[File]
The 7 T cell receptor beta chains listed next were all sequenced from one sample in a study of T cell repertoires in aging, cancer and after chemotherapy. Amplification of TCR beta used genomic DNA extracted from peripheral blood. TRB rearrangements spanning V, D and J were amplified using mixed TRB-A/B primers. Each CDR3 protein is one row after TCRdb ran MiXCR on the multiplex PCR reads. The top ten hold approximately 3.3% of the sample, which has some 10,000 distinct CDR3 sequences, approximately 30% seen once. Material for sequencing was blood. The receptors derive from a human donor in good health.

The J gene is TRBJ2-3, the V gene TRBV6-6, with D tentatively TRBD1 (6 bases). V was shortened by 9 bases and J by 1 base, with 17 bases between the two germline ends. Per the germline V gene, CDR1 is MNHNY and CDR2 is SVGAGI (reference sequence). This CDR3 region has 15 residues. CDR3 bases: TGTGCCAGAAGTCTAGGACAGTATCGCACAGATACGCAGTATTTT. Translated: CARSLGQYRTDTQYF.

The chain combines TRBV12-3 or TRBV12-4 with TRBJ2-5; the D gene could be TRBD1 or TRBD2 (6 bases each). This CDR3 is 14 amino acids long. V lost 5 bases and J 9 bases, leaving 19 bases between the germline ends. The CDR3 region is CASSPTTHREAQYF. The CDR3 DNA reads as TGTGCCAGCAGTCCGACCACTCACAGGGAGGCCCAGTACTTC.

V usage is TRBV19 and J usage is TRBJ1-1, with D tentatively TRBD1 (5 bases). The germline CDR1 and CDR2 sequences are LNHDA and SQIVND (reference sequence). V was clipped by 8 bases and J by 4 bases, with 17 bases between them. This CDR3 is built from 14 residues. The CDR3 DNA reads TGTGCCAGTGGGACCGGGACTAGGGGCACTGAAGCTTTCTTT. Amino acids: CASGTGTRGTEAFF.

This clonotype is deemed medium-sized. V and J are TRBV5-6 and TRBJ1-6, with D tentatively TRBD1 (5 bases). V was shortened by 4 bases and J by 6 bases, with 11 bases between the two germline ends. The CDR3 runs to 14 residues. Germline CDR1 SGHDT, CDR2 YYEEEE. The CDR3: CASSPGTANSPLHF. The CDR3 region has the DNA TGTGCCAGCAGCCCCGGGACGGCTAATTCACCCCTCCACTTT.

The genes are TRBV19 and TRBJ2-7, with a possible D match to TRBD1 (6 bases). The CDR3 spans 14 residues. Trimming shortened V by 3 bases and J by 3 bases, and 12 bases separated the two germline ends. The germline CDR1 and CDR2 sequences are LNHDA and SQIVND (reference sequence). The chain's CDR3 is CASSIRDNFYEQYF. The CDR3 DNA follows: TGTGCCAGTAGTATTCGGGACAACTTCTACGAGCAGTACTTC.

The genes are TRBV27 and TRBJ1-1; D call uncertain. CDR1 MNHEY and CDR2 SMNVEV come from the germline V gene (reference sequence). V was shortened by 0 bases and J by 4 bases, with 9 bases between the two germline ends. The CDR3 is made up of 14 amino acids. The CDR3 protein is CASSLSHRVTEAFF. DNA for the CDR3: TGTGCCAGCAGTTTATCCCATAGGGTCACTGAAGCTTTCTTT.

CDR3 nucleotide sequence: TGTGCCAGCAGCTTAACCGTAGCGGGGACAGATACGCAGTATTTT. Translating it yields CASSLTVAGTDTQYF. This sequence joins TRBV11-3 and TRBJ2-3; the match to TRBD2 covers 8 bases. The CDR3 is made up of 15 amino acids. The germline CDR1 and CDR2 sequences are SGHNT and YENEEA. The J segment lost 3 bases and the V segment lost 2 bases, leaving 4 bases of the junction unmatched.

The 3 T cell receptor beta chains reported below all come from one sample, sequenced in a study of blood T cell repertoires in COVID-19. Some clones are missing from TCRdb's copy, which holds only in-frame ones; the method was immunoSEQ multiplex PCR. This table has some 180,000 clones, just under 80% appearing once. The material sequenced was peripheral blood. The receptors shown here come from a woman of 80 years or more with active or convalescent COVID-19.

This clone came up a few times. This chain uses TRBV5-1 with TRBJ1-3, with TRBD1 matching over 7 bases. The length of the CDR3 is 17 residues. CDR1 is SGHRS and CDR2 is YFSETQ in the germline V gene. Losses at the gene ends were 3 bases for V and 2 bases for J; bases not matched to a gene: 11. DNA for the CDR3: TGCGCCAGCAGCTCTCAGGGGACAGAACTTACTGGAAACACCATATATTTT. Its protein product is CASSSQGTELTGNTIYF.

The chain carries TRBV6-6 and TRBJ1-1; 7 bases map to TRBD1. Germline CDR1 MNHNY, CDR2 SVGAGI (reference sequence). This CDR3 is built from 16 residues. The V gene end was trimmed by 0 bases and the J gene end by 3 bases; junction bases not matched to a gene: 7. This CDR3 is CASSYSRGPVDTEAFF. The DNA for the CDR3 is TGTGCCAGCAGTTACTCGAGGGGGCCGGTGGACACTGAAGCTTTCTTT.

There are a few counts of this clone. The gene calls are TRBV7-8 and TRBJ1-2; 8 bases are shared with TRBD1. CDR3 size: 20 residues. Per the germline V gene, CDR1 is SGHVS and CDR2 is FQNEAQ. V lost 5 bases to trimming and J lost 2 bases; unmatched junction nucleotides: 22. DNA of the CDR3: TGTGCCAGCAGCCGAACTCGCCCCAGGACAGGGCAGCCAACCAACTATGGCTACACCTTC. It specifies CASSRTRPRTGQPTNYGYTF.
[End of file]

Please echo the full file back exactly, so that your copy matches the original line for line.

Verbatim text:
The 7 T cell receptor beta chains listed next were all sequenced from one sample in a study of T cell repertoires in aging, cancer and after chemotherapy. Amplification of TCR beta used genomic DNA extracted from peripheral blood. TRB rearrangements spanning V, D and J were amplified using mixed TRB-A/B primers. Each CDR3 protein is one row after TCRdb ran MiXCR on the multiplex PCR reads. The top ten hold approximately 3.3% of the sample, which has some 10,000 distinct CDR3 sequences, approximately 30% seen once. Material for sequencing was blood. The receptors derive from a human donor in good health.

The J gene is TRBJ2-3, the V gene TRBV6-6, with D tentatively TRBD1 (6 bases). V was shortened by 9 bases and J by 1 base, with 17 bases between the two germline ends. Per the germline V gene, CDR1 is MNHNY and CDR2 is SVGAGI (reference sequence). This CDR3 region has 15 residues. CDR3 bases: TGTGCCAGAAGTCTAGGACAGTATCGCACAGATACGCAGTATTTT. Translated: CARSLGQYRTDTQYF.

The chain combines TRBV12-3 or TRBV12-4 with TRBJ2-5; the D gene could be TRBD1 or TRBD2 (6 bases each). This CDR3 is 14 amino acids long. V lost 5 bases and J 9 bases, leaving 19 bases between the germline ends. The CDR3 region is CASSPTTHREAQYF. The CDR3 DNA reads as TGTGCCAGCAGTCCGACCACTCACAGGGAGGCCCAGTACTTC.

V usage is TRBV19 and J usage is TRBJ1-1, with D tentatively TRBD1 (5 bases). The germline CDR1 and CDR2 sequences are LNHDA and SQIVND (reference sequence). V was clipped by 8 bases and J by 4 bases, with 17 bases between them. This CDR3 is built from 14 residues. The CDR3 DNA reads TGTGCCAGTGGGACCGGGACTAGGGGCACTGAAGCTTTCTTT. Amino acids: CASGTGTRGTEAFF.

This clonotype is deemed medium-sized. V and J are TRBV5-6 and TRBJ1-6, with D tentatively TRBD1 (5 bases). V was shortened by 4 bases and J by 6 bases, with 11 bases between the two germline ends. The CDR3 runs to 14 residues. Germline CDR1 SGHDT, CDR2 YYEEEE. The CDR3: CASSPGTANSPLHF. The CDR3 region has the DNA TGTGCCAGCAGCCCCGGGACGGCTAATTCACCCCTCCACTTT.

The genes are TRBV19 and TRBJ2-7, with a possible D match to TRBD1 (6 bases). The CDR3 spans 14 residues. Trimming shortened V by 3 bases and J by 3 bases, and 12 bases separated the two germline ends. The germline CDR1 and CDR2 sequences are LNHDA and SQIVND (reference sequence). The chain's CDR3 is CASSIRDNFYEQYF. The CDR3 DNA follows: TGTGCCAGTAGTATTCGGGACAACTTCTACGAGCAGTACTTC.

The genes are TRBV27 and TRBJ1-1; D call uncertain. CDR1 MNHEY and CDR2 SMNVEV come from the germline V gene (reference sequence). V was shortened by 0 bases and J by 4 bases, with 9 bases between the two germline ends. The CDR3 is made up of 14 amino acids. The CDR3 protein is CASSLSHRVTEAFF. DNA for the CDR3: TGTGCCAGCAGTTTATCCCATAGGGTCACTGAAGCTTTCTTT.

CDR3 nucleotide sequence: TGTGCCAGCAGCTTAACCGTAGCGGGGACAGATACGCAGTATTTT. Translating it yields CASSLTVAGTDTQYF. This sequence joins TRBV11-3 and TRBJ2-3; the match to TRBD2 covers 8 bases. The CDR3 is made up of 15 amino acids. The germline CDR1 and CDR2 sequences are SGHNT and YENEEA. The J segment lost 3 bases and the V segment lost 2 bases, leaving 4 bases of the junction unmatched.

The 3 T cell receptor beta chains reported below all come from one sample, sequenced in a study of blood T cell repertoires in COVID-19. Some clones are missing from TCRdb's copy, which holds only in-frame ones; the method was immunoSEQ multiplex PCR. This table has some 180,000 clones, just under 80% appearing once. The material sequenced was peripheral blood. The receptors shown here come from a woman of 80 years or more with active or convalescent COVID-19.

This clone came up a few times. This chain uses TRBV5-1 with TRBJ1-3, with TRBD1 matching over 7 bases. The length of the CDR3 is 17 residues. CDR1 is SGHRS and CDR2 is YFSETQ in the germline V gene. Losses at the gene ends were 3 bases for V and 2 bases for J; bases not matched to a gene: 11. DNA for the CDR3: TGCGCCAGCAGCTCTCAGGGGACAGAACTTACTGGAAACACCATATATTTT. Its protein product is CASSSQGTELTGNTIYF.

The chain carries TRBV6-6 and TRBJ1-1; 7 bases map to TRBD1. Germline CDR1 MNHNY, CDR2 SVGAGI (reference sequence). This CDR3 is built from 16 residues. The V gene end was trimmed by 0 bases and the J gene end by 3 bases; junction bases not matched to a gene: 7. This CDR3 is CASSYSRGPVDTEAFF. The DNA for the CDR3 is TGTGCCAGCAGTTACTCGAGGGGGCCGGTGGACACTGAAGCTTTCTTT.

There are a few counts of this clone. The gene calls are TRBV7-8 and TRBJ1-2; 8 bases are shared with TRBD1. CDR3 size: 20 residues. Per the germline V gene, CDR1 is SGHVS and CDR2 is FQNEAQ. V lost 5 bases to trimming and J lost 2 bases; unmatched junction nucleotides: 22. DNA of the CDR3: TGTGCCAGCAGCCGAACTCGCCCCAGGACAGGGCAGCCAACCAACTATGGCTACACCTTC. It specifies CASSRTRPRTGQPTNYGYTF.